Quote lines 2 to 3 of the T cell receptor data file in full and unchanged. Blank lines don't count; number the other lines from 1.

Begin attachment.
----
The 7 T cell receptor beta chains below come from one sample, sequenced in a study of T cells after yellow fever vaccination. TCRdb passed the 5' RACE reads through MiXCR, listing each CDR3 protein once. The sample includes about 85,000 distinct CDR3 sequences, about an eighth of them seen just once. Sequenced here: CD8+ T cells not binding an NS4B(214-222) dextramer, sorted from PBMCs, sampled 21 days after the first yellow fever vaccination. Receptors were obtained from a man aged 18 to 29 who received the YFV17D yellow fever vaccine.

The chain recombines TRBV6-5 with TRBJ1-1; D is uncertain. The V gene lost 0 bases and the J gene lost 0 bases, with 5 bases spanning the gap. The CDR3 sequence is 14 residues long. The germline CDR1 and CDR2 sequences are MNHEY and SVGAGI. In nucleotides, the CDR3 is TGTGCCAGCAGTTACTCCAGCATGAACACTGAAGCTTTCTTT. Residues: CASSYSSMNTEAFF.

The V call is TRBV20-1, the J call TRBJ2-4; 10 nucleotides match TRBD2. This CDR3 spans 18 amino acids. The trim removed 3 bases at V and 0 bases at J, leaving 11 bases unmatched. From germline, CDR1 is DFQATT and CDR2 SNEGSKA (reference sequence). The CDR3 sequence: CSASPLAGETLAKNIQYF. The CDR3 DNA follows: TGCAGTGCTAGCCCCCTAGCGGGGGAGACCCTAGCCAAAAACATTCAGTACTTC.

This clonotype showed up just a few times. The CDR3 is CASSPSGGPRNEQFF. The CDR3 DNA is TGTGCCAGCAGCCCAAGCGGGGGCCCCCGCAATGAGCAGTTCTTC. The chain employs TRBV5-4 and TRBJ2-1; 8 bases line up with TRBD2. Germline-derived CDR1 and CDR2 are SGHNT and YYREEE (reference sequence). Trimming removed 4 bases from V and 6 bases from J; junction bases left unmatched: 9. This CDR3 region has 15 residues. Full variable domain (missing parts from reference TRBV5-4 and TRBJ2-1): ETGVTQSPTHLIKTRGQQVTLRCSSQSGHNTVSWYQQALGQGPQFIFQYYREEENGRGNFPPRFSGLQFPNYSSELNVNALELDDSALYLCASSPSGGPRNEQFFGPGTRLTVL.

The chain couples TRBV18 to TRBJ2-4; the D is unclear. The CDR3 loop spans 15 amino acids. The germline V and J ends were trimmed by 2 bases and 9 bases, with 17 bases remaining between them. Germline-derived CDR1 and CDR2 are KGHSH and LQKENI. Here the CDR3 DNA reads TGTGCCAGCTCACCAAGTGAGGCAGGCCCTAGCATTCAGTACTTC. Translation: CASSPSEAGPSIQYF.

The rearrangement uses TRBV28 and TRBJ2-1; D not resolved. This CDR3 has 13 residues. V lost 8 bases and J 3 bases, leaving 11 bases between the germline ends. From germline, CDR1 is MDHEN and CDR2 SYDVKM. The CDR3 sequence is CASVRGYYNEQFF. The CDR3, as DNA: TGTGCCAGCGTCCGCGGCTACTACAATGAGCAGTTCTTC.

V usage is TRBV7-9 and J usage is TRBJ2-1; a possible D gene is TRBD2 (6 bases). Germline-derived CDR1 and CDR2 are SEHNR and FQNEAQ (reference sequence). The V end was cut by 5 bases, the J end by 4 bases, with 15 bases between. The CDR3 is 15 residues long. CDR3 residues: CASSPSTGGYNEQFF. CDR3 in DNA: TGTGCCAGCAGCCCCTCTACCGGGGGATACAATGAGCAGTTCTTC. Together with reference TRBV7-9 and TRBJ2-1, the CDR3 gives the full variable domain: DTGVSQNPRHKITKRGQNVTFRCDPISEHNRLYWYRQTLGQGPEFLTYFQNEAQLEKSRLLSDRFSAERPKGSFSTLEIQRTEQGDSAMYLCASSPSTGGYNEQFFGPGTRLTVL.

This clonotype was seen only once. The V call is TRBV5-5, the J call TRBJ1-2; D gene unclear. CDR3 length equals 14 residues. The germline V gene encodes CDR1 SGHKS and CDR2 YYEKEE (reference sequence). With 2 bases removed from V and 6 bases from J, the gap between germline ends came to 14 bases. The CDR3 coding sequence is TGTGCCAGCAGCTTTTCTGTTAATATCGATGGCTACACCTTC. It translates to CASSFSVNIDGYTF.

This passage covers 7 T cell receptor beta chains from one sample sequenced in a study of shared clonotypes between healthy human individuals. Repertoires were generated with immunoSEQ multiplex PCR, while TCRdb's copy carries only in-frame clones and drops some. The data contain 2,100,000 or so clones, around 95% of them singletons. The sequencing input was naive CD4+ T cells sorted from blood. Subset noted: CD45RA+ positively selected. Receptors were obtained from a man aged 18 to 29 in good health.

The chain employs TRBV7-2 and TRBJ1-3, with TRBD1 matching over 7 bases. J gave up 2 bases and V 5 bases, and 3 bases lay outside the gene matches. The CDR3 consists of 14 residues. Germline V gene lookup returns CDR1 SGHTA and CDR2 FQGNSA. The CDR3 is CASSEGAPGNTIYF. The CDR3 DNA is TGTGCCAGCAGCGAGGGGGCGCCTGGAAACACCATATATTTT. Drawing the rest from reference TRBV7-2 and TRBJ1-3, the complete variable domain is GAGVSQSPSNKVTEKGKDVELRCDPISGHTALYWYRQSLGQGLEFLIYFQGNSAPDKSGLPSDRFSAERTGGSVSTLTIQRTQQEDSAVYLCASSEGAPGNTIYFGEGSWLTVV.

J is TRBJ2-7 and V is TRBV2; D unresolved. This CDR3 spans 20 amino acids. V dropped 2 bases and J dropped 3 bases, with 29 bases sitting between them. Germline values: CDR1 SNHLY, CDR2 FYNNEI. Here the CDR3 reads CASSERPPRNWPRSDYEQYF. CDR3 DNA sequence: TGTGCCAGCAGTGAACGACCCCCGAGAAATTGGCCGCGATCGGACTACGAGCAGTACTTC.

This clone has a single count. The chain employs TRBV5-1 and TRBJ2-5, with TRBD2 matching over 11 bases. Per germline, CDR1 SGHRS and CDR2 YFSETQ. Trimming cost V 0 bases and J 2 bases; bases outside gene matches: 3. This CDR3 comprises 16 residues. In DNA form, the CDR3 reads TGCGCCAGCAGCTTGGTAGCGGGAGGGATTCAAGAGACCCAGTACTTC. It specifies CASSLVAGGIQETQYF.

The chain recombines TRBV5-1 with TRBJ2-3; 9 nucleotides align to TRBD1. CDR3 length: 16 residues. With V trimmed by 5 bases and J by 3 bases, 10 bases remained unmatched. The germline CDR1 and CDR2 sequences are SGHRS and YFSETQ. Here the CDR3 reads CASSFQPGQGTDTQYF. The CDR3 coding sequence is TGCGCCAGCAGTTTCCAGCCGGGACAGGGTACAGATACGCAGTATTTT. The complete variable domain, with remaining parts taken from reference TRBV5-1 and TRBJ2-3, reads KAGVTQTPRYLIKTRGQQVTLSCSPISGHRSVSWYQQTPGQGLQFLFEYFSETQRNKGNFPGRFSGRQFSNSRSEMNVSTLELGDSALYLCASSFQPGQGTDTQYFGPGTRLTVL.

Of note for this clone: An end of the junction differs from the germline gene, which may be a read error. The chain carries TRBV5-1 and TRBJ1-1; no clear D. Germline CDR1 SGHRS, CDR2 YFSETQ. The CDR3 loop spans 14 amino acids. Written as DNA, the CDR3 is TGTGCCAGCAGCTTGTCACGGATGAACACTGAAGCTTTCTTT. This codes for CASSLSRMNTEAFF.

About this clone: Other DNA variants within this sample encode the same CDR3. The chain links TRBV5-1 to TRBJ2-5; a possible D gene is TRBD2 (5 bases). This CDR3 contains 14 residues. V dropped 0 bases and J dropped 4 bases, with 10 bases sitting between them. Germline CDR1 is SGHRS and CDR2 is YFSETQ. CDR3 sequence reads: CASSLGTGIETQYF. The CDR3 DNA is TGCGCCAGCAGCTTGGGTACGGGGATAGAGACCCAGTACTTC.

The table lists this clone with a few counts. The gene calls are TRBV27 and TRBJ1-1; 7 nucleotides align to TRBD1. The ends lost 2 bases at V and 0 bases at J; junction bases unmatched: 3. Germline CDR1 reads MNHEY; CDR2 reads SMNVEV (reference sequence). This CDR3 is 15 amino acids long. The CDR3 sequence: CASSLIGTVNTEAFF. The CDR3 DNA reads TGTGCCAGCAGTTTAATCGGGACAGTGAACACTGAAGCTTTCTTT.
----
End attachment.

The chain recombines TRBV6-5 with TRBJ1-1; D is uncertain. The V gene lost 0 bases and the J gene lost 0 bases, with 5 bases spanning the gap. The CDR3 sequence is 14 residues long. The germline CDR1 and CDR2 sequences are MNHEY and SVGAGI. In nucleotides, the CDR3 is TGTGCCAGCAGTTACTCCAGCATGAACACTGAAGCTTTCTTT. Residues: CASSYSSMNTEAFF.

The V call is TRBV20-1, the J call TRBJ2-4; 10 nucleotides match TRBD2. This CDR3 spans 18 amino acids. The trim removed 3 bases at V and 0 bases at J, leaving 11 bases unmatched. From germline, CDR1 is DFQATT and CDR2 SNEGSKA (reference sequence). The CDR3 sequence: CSASPLAGETLAKNIQYF. The CDR3 DNA follows: TGCAGTGCTAGCCCCCTAGCGGGGGAGACCCTAGCCAAAAACATTCAGTACTTC.